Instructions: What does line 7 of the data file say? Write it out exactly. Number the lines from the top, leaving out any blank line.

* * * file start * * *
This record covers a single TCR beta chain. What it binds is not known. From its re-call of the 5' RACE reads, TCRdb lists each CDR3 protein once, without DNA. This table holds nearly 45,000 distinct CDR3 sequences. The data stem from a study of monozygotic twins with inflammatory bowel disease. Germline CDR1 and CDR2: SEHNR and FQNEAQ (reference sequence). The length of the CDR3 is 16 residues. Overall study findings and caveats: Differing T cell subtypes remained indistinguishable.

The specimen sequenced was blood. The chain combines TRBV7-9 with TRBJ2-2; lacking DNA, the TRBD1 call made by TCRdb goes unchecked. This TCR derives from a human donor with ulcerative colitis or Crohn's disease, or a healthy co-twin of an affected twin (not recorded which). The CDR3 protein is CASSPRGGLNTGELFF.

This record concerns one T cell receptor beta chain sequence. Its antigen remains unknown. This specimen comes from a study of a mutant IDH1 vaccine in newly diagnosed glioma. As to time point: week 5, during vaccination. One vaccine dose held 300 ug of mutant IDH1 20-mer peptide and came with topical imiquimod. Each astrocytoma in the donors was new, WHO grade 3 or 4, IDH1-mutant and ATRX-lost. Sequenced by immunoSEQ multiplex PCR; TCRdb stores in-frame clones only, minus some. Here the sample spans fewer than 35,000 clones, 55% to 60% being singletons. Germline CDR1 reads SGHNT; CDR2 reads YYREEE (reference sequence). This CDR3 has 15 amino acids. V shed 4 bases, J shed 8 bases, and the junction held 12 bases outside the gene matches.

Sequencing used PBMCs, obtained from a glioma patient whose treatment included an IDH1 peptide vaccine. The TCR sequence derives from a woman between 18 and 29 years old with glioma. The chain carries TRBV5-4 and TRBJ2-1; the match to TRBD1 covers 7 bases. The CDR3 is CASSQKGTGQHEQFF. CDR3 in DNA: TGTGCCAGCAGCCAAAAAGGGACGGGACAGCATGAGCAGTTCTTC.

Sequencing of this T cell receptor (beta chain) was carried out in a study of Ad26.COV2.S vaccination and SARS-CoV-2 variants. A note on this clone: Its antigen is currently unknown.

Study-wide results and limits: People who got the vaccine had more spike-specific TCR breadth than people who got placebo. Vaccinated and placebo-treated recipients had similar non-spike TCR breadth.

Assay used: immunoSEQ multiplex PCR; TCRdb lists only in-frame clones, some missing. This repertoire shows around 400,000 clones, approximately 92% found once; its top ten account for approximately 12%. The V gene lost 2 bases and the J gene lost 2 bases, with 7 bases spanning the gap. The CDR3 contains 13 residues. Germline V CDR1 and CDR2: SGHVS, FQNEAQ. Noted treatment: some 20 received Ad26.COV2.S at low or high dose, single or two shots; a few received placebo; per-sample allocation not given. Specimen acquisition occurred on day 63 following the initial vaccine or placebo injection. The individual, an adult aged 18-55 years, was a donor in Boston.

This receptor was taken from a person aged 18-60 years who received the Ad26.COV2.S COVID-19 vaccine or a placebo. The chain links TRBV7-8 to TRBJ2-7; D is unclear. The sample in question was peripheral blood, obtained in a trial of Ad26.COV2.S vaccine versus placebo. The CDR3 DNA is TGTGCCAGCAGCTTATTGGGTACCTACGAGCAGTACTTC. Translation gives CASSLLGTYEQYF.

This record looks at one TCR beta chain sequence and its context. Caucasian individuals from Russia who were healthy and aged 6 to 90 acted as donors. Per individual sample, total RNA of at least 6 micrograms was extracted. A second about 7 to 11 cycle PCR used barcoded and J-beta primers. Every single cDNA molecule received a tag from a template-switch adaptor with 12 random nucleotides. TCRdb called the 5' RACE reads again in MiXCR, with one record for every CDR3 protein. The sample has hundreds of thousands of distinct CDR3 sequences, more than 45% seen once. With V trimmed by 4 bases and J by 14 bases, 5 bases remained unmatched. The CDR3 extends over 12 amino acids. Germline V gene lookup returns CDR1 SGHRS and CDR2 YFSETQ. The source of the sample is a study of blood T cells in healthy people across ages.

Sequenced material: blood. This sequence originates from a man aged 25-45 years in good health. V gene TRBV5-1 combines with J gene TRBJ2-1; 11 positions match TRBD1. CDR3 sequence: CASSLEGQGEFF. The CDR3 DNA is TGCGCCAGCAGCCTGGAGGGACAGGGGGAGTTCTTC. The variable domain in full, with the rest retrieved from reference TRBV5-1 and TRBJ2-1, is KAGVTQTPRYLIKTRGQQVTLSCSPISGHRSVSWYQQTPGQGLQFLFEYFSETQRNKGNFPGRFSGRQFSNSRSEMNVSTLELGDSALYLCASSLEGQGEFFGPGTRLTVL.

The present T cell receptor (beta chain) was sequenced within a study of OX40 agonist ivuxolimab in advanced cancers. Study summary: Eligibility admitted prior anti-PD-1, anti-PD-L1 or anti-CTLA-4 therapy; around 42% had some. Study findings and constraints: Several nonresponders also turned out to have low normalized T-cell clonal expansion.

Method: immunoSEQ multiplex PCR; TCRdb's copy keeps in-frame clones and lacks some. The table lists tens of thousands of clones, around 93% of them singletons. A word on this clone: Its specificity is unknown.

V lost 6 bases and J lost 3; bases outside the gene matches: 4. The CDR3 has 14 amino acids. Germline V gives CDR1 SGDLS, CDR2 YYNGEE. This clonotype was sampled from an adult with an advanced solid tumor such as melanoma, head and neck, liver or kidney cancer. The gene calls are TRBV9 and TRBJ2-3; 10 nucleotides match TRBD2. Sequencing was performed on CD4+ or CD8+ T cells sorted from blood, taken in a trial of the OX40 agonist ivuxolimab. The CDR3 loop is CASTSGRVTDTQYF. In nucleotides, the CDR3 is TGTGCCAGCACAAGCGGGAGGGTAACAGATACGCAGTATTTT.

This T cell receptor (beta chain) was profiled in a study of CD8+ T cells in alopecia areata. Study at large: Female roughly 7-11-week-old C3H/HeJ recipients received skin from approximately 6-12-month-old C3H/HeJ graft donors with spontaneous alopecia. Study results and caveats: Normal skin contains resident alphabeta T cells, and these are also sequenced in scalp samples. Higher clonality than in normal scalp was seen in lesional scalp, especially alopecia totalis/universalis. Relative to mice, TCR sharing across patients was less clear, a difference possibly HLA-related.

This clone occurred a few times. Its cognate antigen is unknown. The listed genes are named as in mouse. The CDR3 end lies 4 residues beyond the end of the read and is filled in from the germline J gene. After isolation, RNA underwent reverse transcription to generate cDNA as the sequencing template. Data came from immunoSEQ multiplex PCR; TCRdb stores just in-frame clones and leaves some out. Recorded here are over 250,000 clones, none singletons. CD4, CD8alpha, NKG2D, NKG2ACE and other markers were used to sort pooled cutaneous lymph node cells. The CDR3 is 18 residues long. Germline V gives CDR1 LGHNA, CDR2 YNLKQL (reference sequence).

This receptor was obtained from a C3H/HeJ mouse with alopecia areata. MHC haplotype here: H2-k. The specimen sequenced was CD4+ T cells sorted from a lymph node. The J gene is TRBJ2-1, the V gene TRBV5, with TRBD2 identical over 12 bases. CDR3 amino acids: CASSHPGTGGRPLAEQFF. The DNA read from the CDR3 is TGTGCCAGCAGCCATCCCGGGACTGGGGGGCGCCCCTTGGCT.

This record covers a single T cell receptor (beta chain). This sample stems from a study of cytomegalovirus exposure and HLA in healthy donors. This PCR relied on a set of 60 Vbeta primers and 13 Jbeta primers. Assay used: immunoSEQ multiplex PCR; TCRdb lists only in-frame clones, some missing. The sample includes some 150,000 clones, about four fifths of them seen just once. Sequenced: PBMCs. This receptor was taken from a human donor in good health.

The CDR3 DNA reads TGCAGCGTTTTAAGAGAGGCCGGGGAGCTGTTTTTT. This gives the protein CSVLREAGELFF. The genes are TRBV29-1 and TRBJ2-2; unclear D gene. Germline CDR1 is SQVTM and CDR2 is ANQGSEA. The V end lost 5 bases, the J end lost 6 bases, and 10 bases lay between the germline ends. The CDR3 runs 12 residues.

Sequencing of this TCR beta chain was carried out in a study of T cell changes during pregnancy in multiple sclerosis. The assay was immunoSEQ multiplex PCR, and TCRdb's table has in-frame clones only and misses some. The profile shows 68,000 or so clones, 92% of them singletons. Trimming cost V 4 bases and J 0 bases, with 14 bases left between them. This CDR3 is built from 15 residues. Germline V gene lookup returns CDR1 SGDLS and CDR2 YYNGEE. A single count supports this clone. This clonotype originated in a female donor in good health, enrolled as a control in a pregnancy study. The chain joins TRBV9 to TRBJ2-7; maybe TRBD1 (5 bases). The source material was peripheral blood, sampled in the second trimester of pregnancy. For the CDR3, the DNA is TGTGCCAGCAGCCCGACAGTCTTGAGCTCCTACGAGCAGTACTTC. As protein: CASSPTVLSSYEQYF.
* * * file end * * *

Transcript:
Assay used: immunoSEQ multiplex PCR; TCRdb lists only in-frame clones, some missing. This repertoire shows around 400,000 clones, approximately 92% found once; its top ten account for approximately 12%. The V gene lost 2 bases and the J gene lost 2 bases, with 7 bases spanning the gap. The CDR3 contains 13 residues. Germline V CDR1 and CDR2: SGHVS, FQNEAQ. Noted treatment: some 20 received Ad26.COV2.S at low or high dose, single or two shots; a few received placebo; per-sample allocation not given. Specimen acquisition occurred on day 63 following the initial vaccine or placebo injection. The individual, an adult aged 18-55 years, was a donor in Boston.